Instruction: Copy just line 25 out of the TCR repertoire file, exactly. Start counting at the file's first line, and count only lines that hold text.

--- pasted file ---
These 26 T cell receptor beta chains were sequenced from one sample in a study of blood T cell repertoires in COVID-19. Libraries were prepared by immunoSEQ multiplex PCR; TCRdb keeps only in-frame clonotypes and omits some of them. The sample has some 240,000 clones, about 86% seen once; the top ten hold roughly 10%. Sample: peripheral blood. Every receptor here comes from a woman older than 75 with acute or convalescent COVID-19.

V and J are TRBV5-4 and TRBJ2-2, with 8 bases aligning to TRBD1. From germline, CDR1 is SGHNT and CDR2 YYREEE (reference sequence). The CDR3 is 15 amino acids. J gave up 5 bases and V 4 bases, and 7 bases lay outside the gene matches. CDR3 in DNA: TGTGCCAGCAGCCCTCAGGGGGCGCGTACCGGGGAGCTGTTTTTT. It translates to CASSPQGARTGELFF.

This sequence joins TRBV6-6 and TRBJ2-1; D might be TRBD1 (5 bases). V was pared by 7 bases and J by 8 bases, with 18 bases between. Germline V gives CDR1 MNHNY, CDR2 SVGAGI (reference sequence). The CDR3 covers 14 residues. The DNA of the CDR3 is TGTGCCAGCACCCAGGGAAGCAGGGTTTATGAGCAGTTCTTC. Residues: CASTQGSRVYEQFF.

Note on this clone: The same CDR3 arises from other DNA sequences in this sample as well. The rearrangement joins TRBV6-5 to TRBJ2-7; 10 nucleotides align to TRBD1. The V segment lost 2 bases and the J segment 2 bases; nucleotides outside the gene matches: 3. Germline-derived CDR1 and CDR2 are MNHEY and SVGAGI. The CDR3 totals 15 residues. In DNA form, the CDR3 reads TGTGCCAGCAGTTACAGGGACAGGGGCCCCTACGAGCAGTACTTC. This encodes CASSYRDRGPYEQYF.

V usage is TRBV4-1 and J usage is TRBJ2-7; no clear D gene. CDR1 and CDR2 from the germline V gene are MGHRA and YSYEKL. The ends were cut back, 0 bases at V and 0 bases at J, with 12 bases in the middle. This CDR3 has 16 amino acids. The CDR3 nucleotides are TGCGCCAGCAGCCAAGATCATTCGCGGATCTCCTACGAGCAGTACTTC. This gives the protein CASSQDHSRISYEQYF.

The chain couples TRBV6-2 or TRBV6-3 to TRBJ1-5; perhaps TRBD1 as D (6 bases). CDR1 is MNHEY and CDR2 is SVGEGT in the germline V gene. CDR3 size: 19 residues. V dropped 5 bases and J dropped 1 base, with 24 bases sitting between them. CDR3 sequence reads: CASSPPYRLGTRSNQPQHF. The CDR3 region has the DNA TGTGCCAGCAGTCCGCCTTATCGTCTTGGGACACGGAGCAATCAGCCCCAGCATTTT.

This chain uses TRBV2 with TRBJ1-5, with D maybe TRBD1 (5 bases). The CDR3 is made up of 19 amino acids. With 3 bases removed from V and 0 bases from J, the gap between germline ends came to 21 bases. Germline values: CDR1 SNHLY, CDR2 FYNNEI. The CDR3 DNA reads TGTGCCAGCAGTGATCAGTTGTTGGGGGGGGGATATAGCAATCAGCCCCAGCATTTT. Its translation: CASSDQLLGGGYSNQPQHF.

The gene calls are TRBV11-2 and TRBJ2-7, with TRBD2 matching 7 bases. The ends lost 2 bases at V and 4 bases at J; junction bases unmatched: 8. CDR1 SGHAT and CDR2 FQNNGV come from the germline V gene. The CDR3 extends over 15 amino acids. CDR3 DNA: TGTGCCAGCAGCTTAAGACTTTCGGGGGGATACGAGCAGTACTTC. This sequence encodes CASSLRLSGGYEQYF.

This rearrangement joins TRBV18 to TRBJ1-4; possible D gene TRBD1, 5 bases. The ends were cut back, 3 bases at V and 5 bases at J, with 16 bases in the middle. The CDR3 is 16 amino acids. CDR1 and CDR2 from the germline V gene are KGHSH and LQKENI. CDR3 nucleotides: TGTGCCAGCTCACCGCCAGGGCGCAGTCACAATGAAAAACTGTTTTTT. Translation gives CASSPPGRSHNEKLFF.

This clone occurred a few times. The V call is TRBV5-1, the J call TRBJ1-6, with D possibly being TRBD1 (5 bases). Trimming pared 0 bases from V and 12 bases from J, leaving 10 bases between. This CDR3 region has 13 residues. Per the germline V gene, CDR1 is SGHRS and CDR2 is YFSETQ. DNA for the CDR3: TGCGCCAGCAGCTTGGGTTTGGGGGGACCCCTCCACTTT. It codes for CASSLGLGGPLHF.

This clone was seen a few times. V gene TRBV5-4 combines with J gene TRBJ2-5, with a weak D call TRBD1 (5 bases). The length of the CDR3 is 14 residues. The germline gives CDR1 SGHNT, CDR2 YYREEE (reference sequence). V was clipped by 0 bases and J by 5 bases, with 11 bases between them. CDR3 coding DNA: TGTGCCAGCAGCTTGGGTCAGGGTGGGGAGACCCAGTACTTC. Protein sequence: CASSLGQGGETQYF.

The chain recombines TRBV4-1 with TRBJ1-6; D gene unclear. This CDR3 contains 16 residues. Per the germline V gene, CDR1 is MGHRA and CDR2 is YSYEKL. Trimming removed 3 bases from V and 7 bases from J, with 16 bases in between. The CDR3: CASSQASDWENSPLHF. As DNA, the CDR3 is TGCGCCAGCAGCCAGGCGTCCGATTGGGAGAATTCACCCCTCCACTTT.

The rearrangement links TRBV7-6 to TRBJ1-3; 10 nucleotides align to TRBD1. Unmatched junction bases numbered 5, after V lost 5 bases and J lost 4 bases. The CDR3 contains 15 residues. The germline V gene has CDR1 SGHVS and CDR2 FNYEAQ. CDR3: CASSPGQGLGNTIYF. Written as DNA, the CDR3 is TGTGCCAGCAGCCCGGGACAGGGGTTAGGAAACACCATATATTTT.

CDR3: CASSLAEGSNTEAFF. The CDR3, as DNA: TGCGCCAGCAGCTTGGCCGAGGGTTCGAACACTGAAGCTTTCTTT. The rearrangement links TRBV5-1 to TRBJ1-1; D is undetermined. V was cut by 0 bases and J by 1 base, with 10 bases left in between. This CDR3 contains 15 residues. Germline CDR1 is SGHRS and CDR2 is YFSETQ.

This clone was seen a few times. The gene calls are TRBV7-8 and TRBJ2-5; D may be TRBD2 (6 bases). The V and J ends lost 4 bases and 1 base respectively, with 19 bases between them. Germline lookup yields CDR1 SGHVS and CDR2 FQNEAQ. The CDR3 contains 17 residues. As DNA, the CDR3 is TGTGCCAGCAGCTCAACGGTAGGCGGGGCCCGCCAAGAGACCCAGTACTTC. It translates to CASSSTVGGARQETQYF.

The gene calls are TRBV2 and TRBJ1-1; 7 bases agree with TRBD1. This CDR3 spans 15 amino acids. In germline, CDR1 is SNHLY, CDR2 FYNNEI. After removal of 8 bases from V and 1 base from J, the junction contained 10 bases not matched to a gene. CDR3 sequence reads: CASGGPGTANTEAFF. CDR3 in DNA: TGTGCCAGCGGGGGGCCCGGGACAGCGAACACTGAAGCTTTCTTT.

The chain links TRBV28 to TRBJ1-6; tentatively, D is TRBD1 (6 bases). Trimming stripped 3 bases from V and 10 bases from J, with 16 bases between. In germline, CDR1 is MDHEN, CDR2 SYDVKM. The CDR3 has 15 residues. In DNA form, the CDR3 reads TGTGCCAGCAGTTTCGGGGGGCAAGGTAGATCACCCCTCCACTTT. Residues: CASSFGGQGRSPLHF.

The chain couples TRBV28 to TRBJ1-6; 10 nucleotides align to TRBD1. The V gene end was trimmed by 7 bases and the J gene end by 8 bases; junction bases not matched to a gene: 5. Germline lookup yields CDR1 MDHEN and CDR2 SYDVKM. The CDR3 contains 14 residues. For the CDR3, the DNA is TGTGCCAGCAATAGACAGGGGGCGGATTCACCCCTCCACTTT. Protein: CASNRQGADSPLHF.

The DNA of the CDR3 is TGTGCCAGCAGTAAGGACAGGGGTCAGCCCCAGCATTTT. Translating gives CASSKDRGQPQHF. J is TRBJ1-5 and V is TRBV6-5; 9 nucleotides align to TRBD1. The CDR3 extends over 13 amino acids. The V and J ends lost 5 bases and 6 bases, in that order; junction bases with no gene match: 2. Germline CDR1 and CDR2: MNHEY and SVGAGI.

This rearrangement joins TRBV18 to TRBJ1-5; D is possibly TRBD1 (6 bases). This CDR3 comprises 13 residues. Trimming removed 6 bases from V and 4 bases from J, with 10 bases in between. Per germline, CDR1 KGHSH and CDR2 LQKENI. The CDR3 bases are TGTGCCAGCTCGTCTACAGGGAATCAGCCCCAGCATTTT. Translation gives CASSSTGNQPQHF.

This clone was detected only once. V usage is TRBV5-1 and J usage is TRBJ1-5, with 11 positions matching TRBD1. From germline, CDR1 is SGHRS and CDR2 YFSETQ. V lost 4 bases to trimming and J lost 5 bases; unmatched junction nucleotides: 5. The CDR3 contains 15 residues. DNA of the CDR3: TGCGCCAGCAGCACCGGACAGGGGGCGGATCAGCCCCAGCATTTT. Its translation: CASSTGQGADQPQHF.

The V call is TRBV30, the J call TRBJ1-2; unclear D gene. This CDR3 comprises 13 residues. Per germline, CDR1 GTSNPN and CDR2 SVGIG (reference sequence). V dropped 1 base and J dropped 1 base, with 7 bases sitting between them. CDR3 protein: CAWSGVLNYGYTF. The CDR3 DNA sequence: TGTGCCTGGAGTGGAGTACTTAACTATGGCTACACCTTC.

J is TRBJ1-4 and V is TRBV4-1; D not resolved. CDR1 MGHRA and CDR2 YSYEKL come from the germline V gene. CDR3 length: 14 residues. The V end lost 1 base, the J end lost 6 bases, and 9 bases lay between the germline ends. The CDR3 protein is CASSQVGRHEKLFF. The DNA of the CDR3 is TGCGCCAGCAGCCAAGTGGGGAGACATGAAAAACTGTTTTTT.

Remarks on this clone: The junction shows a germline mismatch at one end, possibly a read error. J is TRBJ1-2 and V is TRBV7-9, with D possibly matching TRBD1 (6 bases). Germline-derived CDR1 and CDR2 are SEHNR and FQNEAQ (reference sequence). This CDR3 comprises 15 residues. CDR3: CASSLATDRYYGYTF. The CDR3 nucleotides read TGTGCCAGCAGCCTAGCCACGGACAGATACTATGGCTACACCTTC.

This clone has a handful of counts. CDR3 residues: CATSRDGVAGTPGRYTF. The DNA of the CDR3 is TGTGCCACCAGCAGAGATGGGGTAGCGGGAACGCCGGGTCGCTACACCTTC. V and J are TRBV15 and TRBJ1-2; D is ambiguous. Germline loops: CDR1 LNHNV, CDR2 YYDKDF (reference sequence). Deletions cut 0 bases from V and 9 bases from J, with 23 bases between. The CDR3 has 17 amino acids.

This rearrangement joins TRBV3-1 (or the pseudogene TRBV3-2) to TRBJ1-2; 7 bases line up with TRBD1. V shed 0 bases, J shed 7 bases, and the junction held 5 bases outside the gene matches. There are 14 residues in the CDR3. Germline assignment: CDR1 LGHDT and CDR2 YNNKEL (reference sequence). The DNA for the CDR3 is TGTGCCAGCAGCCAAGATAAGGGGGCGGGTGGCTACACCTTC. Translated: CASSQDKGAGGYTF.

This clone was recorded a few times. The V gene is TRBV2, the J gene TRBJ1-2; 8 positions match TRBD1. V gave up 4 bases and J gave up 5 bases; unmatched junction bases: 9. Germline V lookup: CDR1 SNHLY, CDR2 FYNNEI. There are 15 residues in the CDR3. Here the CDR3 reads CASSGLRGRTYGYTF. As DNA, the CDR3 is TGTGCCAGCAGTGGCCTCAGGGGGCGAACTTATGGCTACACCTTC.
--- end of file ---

This clone has a handful of counts. CDR3 residues: CATSRDGVAGTPGRYTF. The DNA of the CDR3 is TGTGCCACCAGCAGAGATGGGGTAGCGGGAACGCCGGGTCGCTACACCTTC. V and J are TRBV15 and TRBJ1-2; D is ambiguous. Germline loops: CDR1 LNHNV, CDR2 YYDKDF (reference sequence). Deletions cut 0 bases from V and 9 bases from J, with 23 bases between. The CDR3 has 17 amino acids.